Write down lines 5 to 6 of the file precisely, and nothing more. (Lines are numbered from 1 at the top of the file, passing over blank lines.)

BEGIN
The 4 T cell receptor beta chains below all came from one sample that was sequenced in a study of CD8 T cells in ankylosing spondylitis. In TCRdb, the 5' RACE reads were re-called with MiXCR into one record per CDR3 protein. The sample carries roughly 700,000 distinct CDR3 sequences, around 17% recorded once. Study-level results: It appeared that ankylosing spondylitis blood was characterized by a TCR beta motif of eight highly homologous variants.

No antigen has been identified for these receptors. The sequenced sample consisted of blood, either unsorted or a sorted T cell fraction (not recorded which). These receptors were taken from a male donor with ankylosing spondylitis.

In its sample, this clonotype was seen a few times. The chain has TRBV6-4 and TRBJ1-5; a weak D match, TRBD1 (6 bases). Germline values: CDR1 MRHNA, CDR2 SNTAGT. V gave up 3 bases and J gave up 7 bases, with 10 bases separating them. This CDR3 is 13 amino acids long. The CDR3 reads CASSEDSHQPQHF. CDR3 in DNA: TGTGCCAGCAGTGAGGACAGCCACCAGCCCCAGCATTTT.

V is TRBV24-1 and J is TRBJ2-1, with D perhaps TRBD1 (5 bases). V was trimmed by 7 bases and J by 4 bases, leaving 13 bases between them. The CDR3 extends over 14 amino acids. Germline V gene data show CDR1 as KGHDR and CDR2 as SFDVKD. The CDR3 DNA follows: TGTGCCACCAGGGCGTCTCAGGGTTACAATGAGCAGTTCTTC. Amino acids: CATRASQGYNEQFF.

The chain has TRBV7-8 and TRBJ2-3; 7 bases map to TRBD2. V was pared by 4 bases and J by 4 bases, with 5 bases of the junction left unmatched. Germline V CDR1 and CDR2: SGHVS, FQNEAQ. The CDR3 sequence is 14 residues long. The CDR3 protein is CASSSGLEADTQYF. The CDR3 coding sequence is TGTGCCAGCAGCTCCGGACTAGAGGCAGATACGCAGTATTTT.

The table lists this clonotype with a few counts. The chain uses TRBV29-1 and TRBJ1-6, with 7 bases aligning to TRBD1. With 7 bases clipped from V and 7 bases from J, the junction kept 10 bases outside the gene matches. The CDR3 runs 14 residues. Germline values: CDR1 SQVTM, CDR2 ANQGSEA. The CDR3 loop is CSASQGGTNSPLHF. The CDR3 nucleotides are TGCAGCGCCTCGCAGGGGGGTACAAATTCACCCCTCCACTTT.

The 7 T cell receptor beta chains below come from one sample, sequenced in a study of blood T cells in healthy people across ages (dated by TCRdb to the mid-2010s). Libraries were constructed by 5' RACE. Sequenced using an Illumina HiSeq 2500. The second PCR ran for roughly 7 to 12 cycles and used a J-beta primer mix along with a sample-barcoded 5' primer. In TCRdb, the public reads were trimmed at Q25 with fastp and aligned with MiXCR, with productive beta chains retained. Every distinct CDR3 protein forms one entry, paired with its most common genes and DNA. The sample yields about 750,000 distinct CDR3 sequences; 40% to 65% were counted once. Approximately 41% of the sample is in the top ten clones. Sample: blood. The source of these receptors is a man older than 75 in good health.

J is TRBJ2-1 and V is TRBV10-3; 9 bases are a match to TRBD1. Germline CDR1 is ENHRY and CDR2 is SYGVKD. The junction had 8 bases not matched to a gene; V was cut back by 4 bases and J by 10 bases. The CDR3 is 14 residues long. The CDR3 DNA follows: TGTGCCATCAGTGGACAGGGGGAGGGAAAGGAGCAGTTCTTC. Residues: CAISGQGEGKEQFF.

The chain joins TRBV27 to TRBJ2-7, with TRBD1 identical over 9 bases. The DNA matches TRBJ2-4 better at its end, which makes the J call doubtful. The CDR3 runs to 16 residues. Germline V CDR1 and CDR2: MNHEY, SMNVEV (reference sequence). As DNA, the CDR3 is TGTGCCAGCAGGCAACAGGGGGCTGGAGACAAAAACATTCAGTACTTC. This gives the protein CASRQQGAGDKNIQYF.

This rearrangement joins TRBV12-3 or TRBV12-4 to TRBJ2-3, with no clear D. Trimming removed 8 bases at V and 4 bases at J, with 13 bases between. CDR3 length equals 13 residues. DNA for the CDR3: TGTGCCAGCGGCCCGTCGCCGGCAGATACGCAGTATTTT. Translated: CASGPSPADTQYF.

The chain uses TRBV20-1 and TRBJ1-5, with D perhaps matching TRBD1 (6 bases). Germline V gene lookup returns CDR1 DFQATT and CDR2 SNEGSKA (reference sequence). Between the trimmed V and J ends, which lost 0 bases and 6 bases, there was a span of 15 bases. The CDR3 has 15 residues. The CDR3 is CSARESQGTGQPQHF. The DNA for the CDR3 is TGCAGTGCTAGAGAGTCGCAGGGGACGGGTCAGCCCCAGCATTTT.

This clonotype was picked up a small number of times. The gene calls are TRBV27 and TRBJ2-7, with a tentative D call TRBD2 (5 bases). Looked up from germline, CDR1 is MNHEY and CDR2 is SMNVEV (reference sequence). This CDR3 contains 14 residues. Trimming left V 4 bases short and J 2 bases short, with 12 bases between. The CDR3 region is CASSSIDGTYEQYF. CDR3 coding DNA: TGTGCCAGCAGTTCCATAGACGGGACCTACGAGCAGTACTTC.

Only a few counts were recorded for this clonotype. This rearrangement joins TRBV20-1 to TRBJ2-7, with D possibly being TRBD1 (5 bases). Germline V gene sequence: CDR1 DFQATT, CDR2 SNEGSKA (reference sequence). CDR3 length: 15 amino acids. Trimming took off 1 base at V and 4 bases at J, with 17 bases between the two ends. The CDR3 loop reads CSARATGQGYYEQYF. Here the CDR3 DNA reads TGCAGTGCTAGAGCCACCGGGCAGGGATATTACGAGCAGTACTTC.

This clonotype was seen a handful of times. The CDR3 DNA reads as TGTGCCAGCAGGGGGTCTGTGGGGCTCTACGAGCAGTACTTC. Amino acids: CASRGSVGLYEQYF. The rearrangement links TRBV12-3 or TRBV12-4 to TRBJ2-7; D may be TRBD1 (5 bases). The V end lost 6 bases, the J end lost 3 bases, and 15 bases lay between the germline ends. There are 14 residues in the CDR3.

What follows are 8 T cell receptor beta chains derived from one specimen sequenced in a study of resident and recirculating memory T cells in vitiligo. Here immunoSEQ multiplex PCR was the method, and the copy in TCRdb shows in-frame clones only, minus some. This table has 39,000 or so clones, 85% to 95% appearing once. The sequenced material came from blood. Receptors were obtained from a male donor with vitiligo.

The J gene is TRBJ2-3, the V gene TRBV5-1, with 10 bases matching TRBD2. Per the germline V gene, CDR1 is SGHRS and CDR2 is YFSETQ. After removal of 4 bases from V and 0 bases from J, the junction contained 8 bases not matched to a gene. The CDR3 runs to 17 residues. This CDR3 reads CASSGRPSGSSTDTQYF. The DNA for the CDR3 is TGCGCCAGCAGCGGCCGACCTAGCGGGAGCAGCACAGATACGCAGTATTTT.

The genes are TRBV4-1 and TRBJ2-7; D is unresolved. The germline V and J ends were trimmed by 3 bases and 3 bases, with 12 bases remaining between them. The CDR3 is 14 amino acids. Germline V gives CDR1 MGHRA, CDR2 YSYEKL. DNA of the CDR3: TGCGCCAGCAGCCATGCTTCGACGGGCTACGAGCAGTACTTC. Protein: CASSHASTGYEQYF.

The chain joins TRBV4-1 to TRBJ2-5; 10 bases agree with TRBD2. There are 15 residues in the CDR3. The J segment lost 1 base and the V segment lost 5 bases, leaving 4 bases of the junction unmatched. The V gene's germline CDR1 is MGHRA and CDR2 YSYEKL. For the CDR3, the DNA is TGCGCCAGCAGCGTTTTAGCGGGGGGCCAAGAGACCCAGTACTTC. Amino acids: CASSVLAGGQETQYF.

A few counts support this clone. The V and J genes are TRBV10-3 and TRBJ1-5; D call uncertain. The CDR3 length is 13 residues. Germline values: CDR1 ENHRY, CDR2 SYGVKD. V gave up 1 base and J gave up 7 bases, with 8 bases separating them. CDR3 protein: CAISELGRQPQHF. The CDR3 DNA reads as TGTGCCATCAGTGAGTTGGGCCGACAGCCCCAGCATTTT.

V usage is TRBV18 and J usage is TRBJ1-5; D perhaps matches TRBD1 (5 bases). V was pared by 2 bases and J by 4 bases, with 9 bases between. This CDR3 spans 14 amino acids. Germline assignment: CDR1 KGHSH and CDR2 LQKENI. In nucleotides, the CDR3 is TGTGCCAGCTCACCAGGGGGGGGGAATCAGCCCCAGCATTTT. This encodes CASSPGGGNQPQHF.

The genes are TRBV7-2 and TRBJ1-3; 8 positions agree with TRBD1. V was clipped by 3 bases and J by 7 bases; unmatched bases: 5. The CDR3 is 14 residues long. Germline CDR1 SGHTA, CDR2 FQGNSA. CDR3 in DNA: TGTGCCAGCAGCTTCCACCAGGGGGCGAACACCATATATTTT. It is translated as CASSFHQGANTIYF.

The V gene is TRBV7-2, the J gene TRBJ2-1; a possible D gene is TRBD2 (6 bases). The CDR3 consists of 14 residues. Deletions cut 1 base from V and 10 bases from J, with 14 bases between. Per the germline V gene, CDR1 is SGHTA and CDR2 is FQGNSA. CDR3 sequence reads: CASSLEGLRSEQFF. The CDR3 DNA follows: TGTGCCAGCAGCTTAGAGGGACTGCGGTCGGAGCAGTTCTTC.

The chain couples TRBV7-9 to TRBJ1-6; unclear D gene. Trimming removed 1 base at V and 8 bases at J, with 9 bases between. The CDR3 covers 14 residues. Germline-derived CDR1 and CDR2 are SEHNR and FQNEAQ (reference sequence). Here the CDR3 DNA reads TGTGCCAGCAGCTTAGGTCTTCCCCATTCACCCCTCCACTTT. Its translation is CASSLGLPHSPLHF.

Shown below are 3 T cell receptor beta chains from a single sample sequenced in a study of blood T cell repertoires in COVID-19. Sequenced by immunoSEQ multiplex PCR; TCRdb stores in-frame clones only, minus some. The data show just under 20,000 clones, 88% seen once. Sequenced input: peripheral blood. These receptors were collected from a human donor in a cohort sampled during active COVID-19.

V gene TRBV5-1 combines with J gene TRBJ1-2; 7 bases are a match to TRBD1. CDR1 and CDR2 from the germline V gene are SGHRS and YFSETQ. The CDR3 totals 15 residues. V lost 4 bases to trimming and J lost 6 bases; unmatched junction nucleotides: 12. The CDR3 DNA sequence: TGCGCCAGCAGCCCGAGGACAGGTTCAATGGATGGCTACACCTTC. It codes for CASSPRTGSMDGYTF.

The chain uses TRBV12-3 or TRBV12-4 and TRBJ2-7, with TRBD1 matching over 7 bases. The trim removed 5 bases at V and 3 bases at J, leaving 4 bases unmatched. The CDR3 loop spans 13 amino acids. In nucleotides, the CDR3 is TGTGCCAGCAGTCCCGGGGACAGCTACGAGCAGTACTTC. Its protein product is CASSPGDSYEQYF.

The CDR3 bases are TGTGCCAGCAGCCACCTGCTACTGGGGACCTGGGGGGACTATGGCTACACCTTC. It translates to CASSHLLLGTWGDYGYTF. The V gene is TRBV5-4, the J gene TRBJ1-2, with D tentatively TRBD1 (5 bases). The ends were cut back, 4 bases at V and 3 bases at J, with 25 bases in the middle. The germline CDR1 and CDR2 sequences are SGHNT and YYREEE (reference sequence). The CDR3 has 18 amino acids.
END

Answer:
The chain has TRBV7-8 and TRBJ2-3; 7 bases map to TRBD2. V was pared by 4 bases and J by 4 bases, with 5 bases of the junction left unmatched. Germline V CDR1 and CDR2: SGHVS, FQNEAQ. The CDR3 sequence is 14 residues long. The CDR3 protein is CASSSGLEADTQYF. The CDR3 coding sequence is TGTGCCAGCAGCTCCGGACTAGAGGCAGATACGCAGTATTTT.

The table lists this clonotype with a few counts. The chain uses TRBV29-1 and TRBJ1-6, with 7 bases aligning to TRBD1. With 7 bases clipped from V and 7 bases from J, the junction kept 10 bases outside the gene matches. The CDR3 runs 14 residues. Germline values: CDR1 SQVTM, CDR2 ANQGSEA. The CDR3 loop is CSASQGGTNSPLHF. The CDR3 nucleotides are TGCAGCGCCTCGCAGGGGGGTACAAATTCACCCCTCCACTTT.